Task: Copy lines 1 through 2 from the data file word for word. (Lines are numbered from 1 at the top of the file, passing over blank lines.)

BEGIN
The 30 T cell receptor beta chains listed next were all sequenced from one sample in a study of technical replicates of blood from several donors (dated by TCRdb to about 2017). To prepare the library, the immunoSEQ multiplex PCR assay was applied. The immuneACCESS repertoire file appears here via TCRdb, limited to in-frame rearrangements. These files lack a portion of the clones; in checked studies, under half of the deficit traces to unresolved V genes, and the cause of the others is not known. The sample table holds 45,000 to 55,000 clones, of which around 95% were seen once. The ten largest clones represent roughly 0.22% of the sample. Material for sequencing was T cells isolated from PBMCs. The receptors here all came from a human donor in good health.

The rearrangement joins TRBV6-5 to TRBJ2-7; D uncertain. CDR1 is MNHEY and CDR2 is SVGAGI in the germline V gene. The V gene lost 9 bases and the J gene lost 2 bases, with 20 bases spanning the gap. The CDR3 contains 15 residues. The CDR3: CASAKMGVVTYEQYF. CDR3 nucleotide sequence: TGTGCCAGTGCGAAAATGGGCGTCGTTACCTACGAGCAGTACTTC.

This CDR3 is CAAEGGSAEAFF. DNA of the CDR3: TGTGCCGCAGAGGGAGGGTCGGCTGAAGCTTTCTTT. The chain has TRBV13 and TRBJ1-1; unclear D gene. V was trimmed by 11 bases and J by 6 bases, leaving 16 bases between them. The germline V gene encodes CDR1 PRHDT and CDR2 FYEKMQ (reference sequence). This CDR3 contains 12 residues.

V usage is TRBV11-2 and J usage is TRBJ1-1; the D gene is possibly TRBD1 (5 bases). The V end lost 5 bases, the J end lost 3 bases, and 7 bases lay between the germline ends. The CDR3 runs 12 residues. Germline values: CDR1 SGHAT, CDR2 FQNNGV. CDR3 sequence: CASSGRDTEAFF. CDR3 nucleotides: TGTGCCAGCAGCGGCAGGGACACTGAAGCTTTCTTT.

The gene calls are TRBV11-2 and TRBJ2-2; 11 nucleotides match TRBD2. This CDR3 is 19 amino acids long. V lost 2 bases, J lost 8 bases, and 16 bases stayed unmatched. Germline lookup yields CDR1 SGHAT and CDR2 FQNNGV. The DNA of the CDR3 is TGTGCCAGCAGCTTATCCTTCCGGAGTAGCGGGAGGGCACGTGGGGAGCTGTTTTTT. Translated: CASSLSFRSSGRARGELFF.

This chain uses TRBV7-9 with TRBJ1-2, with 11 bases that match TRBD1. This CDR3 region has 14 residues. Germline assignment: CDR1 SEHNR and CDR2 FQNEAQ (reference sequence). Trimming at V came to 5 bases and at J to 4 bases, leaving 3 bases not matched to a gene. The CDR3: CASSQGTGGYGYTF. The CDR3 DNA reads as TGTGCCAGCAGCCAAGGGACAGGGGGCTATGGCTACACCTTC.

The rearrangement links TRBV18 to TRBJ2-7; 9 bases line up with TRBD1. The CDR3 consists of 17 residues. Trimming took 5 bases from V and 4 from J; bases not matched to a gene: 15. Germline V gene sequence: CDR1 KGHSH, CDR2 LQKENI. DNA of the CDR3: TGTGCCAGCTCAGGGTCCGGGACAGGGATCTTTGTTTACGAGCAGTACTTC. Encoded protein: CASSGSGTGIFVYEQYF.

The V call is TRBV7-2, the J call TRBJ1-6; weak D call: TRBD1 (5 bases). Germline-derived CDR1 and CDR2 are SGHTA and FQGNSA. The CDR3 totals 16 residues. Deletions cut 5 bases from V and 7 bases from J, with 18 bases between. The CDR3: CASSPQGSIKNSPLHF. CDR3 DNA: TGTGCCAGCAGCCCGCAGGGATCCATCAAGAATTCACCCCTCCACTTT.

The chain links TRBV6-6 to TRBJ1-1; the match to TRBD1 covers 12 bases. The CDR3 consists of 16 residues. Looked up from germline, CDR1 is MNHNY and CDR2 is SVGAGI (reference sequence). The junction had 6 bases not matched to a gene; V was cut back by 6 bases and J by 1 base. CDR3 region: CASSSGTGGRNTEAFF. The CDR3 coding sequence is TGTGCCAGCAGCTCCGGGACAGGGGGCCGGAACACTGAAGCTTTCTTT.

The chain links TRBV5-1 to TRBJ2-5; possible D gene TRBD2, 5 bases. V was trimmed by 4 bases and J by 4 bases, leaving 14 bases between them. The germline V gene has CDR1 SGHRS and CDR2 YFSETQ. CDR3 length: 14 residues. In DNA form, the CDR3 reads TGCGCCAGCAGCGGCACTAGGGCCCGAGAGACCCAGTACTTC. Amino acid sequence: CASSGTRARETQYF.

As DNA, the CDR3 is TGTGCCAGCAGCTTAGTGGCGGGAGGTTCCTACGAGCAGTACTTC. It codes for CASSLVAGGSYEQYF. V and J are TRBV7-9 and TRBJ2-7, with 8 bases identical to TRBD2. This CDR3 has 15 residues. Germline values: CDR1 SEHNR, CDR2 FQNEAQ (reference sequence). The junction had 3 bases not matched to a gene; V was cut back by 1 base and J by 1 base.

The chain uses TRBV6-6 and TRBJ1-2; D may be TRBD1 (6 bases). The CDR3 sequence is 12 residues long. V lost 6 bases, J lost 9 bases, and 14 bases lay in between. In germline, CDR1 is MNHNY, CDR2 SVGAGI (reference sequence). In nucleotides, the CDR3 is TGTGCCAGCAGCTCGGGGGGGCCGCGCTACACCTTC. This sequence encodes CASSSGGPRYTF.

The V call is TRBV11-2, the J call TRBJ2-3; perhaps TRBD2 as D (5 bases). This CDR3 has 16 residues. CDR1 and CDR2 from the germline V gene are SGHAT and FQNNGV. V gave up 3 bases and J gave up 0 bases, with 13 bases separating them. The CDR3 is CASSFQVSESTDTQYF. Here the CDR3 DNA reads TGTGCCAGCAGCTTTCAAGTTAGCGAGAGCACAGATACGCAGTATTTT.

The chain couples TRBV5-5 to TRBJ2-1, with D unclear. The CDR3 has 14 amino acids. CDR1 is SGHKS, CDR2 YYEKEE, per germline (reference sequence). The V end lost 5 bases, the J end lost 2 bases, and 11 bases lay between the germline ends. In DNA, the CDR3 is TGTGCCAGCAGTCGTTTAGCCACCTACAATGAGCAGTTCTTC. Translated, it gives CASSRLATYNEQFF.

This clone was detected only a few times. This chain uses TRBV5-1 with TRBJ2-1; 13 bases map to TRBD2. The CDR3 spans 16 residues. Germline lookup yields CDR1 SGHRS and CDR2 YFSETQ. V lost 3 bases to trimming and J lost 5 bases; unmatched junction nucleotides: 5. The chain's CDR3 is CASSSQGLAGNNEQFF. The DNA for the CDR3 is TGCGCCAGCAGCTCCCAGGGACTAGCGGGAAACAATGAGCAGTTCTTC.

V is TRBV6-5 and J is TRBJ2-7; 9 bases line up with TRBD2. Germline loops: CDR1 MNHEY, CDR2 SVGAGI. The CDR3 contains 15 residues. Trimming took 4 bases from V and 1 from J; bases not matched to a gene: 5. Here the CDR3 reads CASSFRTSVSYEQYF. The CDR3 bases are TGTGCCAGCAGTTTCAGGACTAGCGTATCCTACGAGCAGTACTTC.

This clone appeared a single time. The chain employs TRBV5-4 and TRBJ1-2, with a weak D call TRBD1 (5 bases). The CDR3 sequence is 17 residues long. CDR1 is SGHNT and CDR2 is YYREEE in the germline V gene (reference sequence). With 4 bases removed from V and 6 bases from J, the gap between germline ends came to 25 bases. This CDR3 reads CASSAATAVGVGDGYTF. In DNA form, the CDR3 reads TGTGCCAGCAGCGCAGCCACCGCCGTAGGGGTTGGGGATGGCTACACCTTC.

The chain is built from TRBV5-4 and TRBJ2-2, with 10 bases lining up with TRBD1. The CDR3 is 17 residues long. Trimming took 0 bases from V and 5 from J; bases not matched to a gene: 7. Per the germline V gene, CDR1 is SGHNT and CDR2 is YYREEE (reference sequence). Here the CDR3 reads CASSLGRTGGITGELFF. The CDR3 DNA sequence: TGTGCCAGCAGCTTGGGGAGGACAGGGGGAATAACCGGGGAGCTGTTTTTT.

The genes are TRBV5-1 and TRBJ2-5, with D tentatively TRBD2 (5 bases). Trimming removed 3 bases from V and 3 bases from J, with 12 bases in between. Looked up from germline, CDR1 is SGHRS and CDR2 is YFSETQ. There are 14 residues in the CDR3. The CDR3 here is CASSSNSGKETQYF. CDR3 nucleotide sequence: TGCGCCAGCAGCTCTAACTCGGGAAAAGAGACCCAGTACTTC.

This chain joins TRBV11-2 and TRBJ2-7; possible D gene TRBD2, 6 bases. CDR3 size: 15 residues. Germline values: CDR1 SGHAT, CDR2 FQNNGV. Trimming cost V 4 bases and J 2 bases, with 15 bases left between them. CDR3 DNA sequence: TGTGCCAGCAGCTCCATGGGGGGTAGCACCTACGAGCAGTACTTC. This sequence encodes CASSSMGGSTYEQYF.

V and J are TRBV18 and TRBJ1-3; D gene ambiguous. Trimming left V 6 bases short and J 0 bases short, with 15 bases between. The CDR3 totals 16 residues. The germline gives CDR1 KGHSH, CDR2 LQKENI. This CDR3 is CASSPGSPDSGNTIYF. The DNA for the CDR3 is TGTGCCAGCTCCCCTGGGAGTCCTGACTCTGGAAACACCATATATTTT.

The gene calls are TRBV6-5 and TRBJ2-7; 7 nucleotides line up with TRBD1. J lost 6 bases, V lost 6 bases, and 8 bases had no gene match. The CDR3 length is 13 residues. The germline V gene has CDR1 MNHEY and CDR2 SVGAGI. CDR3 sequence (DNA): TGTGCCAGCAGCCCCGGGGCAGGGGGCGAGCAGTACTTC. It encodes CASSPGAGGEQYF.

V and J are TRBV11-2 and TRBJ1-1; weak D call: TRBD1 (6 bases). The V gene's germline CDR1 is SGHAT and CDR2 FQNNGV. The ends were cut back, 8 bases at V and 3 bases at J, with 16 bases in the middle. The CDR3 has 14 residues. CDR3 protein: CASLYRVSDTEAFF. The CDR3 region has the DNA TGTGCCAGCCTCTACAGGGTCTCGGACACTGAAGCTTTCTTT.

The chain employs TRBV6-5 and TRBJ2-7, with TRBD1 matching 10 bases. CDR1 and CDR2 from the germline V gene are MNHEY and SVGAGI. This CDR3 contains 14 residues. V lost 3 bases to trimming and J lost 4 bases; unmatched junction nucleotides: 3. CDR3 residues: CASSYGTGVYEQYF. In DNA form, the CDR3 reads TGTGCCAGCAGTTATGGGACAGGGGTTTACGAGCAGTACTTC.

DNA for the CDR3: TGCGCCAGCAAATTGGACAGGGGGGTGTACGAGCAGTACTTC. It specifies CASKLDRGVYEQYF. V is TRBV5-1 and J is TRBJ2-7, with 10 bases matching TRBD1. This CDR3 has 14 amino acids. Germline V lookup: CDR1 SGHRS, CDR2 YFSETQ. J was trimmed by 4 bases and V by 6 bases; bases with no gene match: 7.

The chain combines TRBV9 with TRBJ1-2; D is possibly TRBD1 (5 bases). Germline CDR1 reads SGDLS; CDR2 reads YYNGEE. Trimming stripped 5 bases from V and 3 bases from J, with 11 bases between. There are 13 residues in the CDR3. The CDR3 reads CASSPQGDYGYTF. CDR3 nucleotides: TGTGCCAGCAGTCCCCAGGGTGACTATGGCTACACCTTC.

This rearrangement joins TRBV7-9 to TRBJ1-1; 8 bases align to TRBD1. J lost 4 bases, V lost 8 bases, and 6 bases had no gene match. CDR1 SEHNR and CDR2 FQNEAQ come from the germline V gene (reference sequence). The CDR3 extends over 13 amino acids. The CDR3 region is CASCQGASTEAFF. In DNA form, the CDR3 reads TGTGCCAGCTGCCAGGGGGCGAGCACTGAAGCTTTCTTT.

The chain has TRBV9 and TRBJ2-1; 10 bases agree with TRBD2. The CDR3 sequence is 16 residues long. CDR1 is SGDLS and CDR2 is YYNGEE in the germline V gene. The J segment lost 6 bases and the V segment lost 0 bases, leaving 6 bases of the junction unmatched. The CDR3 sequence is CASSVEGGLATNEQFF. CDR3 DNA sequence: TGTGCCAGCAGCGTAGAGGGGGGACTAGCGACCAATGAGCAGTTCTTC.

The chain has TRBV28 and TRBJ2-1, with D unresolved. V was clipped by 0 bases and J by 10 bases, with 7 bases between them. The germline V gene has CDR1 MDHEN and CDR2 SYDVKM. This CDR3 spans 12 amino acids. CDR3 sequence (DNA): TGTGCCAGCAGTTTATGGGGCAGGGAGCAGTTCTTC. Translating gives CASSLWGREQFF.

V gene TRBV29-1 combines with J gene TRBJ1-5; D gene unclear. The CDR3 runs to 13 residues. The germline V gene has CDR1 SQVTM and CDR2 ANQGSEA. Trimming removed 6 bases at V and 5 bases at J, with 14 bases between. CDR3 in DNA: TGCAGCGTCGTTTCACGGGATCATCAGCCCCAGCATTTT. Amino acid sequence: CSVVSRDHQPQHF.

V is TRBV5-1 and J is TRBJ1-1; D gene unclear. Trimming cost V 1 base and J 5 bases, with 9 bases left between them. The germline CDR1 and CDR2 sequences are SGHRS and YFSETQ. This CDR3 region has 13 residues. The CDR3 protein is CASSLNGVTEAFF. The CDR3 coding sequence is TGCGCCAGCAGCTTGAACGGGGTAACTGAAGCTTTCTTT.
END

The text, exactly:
The 30 T cell receptor beta chains listed next were all sequenced from one sample in a study of technical replicates of blood from several donors (dated by TCRdb to about 2017). To prepare the library, the immunoSEQ multiplex PCR assay was applied. The immuneACCESS repertoire file appears here via TCRdb, limited to in-frame rearrangements. These files lack a portion of the clones; in checked studies, under half of the deficit traces to unresolved V genes, and the cause of the others is not known. The sample table holds 45,000 to 55,000 clones, of which around 95% were seen once. The ten largest clones represent roughly 0.22% of the sample. Material for sequencing was T cells isolated from PBMCs. The receptors here all came from a human donor in good health.

The rearrangement joins TRBV6-5 to TRBJ2-7; D uncertain. CDR1 is MNHEY and CDR2 is SVGAGI in the germline V gene. The V gene lost 9 bases and the J gene lost 2 bases, with 20 bases spanning the gap. The CDR3 contains 15 residues. The CDR3: CASAKMGVVTYEQYF. CDR3 nucleotide sequence: TGTGCCAGTGCGAAAATGGGCGTCGTTACCTACGAGCAGTACTTC.